15 Tips to Manage Low-Asset Clients

15 Tips to Manage Lower-Asset Clients With High Expectations

Anyone who has worked in a service industry knows: Clients and customers can, at times, be demanding. Since kicking off The 2024 Externship, we’ve heard from many new planners who say they struggle to manage their clients’ needs and demands — especially when those clients do not have a lot of assets under management.

It’s a reality that many financial planners have to navigate: Clients with lower assets are often the clients who need more of your time. It’s important that your firm or service offerings remain profitable for you, but it’s also valuable to remember that, even though these clients might not bring in a lot of money, their needs are just as important as those with higher assets. 

To navigate a client situation that requires a disproportional amount of your time and energy compared to what you’re bringing in, you need three things: 

  • Clear boundaries
  • An understanding of their unique views
  • Tools to meet their emotional needs

In this blog, we’ll talk about how to lead conversations effectively, manage expectations, and give value without overworking yourself. By being empathetic and setting clear limits, you can keep a good relationship with all your clients and make sure both their needs and your professional boundaries are respected.

Establish Clear Boundaries

Whether your client has a million dollars in AUM or $1,000, there are a few standards that you should set for every client interaction. “Boundaries” can often sound severe or selfish, but they are one of the best ways to show clients how you engage with them and vice versa.

So let’s talk about what kind of boundaries you should set in your financial planning work:

Define Your Scope

Be clear about what you offer and what you don’t within your services. Create a list of inclusions, like the number of calls, how often you will reply via email, etc. You can also include deliverables, such as retirement projections, cash flow, and more so every client knows exactly what they’re getting. This helps prevent clients from expecting more than what you’re able to provide.

Situation-Appropriate Preparation

We hear it all the time from new planners: “I spent hours preparing for this client meeting,” when the truth is the client has a very simple financial situation, and you’ll spend most of your time just answering questions. When working with clients who have simpler financial situations, it’s important to be efficient with your preparation. Instead of spending a lot of time on every detail, focus on the most important parts of their financial picture and anticipate questions they may ask. This way, you can save time and still provide valuable advice without getting bogged down in unnecessary details.

Set Meeting Objectives

Have clear goals for each meeting with every client. Knowing what you need to cover in each session helps manage expectations and ensures that all important topics are addressed. This structure keeps the meetings efficient and productive, benefiting both you and your clients. And if a client asks for a short-notice meeting, make sure you know what they need so you come prepared to the call.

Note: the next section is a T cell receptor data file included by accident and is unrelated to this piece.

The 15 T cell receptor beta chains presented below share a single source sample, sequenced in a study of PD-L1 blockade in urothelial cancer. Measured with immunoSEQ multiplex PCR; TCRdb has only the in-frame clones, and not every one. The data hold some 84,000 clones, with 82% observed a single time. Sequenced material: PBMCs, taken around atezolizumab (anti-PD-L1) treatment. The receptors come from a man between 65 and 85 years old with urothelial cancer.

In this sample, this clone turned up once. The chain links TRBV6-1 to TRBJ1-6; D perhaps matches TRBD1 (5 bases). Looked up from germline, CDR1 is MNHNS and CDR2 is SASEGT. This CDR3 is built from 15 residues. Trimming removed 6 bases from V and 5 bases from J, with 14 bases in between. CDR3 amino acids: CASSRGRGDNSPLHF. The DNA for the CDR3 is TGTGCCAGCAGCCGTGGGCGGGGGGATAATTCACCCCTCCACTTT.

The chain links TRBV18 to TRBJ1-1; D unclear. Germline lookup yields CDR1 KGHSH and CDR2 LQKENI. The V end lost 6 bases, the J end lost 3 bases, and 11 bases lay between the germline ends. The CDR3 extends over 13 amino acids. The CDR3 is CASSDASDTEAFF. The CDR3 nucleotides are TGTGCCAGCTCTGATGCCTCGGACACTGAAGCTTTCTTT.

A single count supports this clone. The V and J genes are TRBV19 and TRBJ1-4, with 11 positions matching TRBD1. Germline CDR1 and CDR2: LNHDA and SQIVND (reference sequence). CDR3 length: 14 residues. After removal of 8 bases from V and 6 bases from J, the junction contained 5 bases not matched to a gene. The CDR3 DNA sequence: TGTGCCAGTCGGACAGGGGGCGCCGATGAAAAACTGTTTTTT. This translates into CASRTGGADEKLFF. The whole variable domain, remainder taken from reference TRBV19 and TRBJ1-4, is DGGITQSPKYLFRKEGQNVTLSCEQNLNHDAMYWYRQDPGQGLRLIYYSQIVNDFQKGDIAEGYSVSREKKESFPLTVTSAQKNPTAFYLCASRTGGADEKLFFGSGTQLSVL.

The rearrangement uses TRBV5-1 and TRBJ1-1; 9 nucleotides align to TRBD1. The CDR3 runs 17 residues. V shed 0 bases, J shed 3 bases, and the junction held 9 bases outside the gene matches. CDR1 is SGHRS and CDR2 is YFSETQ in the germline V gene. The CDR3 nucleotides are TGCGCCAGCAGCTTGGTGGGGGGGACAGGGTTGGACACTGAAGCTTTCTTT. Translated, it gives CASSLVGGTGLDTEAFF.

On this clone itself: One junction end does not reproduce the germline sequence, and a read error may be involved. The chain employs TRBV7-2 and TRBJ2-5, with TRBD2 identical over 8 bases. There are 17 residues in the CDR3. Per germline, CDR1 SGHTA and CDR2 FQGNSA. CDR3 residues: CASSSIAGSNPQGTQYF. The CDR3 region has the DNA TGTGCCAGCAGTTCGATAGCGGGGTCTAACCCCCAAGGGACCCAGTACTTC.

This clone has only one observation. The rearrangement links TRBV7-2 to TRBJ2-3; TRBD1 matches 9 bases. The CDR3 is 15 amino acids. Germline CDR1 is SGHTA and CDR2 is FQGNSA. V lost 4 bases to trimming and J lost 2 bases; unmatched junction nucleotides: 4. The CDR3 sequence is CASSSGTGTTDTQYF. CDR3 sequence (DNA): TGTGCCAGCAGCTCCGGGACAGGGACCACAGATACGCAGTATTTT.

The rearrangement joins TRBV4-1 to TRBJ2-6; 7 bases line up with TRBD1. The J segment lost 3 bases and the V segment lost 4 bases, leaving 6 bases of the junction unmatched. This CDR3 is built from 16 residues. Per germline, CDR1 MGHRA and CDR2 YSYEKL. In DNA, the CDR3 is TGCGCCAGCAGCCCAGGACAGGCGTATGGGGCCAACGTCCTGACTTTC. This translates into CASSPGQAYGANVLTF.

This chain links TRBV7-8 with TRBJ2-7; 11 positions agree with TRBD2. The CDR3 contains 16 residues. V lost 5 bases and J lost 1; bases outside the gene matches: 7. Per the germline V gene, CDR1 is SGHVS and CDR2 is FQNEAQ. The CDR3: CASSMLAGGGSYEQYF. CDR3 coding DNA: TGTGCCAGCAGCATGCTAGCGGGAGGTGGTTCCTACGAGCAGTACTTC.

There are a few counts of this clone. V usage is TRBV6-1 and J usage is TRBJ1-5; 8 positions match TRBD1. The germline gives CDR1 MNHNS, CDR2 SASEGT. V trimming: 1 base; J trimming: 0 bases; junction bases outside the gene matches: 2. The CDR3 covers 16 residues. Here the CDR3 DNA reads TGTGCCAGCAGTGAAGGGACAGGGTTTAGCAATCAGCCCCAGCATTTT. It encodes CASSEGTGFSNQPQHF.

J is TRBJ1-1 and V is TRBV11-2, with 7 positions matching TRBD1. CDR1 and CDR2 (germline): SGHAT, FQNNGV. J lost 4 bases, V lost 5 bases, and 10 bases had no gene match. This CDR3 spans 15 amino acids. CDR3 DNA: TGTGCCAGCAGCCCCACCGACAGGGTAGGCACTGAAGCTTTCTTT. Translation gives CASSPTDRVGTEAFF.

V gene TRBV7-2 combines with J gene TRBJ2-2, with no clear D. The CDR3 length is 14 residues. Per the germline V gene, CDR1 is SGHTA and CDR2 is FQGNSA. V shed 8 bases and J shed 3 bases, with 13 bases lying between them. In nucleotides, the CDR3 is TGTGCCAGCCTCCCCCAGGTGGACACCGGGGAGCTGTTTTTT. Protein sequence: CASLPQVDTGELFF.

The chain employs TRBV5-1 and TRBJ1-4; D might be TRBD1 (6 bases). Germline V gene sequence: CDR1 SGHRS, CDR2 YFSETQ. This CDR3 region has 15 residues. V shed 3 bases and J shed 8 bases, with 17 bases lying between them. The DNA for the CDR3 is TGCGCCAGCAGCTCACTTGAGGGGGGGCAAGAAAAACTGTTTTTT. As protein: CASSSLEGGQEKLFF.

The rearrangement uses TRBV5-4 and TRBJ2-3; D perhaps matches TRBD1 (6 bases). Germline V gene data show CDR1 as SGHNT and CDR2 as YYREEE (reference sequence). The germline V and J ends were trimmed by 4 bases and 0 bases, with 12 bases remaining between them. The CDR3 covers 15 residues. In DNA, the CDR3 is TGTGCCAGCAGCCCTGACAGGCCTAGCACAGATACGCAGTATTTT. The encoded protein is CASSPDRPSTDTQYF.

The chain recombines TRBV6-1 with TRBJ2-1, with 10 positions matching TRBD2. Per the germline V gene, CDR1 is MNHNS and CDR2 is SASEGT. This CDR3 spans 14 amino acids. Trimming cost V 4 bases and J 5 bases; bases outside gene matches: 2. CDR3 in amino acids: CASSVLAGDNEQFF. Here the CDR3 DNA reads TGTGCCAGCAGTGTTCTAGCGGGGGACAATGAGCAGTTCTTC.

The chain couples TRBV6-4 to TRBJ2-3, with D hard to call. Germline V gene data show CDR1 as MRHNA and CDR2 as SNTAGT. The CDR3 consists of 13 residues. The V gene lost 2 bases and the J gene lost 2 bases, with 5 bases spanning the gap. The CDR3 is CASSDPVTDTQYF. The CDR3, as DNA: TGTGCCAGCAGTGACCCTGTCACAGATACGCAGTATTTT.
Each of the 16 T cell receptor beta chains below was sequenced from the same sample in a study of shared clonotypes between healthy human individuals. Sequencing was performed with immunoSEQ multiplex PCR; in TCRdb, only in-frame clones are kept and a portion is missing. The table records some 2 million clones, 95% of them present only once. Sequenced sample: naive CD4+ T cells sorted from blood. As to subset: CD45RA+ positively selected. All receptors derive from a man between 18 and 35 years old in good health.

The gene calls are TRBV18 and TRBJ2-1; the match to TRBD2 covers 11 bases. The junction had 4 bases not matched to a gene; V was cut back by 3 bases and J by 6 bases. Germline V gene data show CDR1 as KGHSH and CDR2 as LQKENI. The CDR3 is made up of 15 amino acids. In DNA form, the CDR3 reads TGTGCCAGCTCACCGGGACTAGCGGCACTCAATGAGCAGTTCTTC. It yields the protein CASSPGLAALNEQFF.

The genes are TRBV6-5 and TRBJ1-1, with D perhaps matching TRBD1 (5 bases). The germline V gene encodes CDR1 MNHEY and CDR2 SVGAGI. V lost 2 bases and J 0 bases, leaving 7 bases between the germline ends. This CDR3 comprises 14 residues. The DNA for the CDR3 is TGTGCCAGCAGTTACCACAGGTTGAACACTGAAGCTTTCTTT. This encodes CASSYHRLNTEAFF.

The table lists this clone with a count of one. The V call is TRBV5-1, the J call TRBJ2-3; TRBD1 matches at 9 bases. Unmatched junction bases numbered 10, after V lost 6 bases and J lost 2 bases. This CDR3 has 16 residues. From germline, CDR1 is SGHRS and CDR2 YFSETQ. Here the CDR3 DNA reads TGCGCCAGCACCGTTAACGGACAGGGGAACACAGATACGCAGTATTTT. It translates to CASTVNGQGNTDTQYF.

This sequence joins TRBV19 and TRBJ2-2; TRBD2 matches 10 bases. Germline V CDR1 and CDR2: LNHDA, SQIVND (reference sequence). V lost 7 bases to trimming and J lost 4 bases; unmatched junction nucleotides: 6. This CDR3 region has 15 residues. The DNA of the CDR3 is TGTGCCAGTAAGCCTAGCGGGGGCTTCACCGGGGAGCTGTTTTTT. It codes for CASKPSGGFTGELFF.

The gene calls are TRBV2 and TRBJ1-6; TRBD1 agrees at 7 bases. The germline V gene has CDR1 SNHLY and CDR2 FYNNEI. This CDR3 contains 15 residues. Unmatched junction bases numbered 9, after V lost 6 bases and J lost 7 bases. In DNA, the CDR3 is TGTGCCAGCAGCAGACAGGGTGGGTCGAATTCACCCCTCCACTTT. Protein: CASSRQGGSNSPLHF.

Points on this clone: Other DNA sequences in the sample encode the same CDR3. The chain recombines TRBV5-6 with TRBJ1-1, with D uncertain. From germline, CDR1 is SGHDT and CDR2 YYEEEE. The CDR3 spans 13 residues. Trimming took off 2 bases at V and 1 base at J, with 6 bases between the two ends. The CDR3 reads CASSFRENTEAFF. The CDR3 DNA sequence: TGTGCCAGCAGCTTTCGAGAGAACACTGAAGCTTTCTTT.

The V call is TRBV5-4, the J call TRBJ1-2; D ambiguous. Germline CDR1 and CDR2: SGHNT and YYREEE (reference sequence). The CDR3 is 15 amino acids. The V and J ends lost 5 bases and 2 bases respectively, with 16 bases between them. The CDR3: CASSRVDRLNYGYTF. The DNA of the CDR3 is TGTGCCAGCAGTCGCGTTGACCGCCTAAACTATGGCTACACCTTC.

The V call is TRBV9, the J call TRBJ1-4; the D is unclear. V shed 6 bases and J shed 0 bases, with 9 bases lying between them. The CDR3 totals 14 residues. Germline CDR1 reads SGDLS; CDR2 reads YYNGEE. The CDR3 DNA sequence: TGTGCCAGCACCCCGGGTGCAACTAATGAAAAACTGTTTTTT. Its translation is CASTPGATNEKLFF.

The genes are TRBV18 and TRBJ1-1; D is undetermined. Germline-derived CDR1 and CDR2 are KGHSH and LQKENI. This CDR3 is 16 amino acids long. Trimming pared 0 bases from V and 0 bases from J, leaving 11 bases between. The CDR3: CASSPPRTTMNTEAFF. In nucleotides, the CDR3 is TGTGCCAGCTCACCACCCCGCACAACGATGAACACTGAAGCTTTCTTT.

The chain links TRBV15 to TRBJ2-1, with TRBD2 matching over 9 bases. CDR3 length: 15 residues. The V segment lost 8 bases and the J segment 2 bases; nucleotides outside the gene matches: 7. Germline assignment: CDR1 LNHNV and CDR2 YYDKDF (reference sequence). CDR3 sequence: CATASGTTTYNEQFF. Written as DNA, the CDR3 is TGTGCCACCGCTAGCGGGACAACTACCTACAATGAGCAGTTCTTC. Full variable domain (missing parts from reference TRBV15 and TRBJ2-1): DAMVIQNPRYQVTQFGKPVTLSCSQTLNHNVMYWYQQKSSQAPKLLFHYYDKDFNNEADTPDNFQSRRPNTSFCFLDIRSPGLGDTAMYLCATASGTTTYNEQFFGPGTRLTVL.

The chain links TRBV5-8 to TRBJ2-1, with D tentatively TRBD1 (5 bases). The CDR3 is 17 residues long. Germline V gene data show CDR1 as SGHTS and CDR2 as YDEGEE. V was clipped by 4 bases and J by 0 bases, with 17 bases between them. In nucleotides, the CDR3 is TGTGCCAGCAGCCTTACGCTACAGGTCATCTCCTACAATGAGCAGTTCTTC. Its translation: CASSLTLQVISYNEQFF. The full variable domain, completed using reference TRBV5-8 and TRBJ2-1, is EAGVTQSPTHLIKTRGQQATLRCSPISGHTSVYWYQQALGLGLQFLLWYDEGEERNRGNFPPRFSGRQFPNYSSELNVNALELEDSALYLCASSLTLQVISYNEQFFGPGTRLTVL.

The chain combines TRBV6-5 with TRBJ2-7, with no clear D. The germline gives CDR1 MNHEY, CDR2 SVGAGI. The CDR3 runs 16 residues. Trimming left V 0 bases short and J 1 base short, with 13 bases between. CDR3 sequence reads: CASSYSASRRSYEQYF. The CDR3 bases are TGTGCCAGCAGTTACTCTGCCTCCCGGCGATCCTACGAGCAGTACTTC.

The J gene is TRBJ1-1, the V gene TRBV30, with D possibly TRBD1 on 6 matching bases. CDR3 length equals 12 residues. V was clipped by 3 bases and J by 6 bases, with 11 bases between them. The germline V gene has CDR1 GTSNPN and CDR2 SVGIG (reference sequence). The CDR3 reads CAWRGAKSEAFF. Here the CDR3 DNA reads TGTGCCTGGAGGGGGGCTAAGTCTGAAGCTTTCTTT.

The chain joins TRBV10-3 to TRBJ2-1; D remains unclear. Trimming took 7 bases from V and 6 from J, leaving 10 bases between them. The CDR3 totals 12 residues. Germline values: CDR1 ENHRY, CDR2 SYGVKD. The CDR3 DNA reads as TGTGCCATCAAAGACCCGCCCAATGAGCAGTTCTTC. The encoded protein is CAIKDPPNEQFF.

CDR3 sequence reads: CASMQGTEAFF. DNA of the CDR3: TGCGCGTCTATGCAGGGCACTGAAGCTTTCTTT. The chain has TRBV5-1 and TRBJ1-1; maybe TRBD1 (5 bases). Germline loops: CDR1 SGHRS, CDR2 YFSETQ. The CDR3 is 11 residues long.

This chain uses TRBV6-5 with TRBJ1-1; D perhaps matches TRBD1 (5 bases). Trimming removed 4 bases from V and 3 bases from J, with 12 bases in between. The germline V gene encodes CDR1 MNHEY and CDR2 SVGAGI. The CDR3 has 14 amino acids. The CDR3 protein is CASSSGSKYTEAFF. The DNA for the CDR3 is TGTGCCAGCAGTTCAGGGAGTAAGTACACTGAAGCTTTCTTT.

Lead the Conversation

Take control of your meetings to keep them on track. Sometimes, clients might veer off into unrelated topics or have unreasonable expectations. By leading the conversation, you can ensure that the discussions remain productive and focused on their main financial concerns. 

There is a balance here. You may have an agenda, but your clients can bring up some necessary information that “technically” derails the conversation. You’ll need to shift the conversation in the direction you feel is most relevant—and yes, this takes practice! 

Decide How You’ll Manage Additional Requests

While you can’t always anticipate what a client will ask for, it helps to do a thought exercise about what you do and don’t provide to clients. When deciding on your service scope and what you will/won’t provide, ask yourself:

  • What financial planning areas am I most passionate about and skilled in? Focus on the aspects of financial planning where you have the most expertise and enthusiasm. This ensures you are delivering high-quality services that you enjoy providing.
  • Which services provide the most value to my clients and align with their needs? Identify the services that have the greatest impact on your clients’ financial well-being and make those the core of your service offerings.
  • What are the limits of my current knowledge and capabilities? Be honest about areas where you may lack expertise and avoid including those services in your package. This helps maintain a high standard of service and client trust.
  • What services can I provide efficiently and effectively within my available time and resources? Consider the time and resources required to deliver each service. Focus on those you can provide without overextending yourself.
  • Are there any services that consistently lead to overextension or client dissatisfaction? Reflect on past experiences to identify services that often result in overwork or client complaints. Consider excluding or modifying these services to better fit your scope.
  • What legal or ethical boundaries must I adhere to in my financial planning practice? Ensure that all services you offer are within legal and ethical guidelines — and adhere to fiduciary standards if you have your CFP® certification.  

Put Yourself in Your Client’s Shoes

When a financial planner vents about how much a client needs from them — and how little they’re making on the client’s account — this is most likely because of a difference in perspective.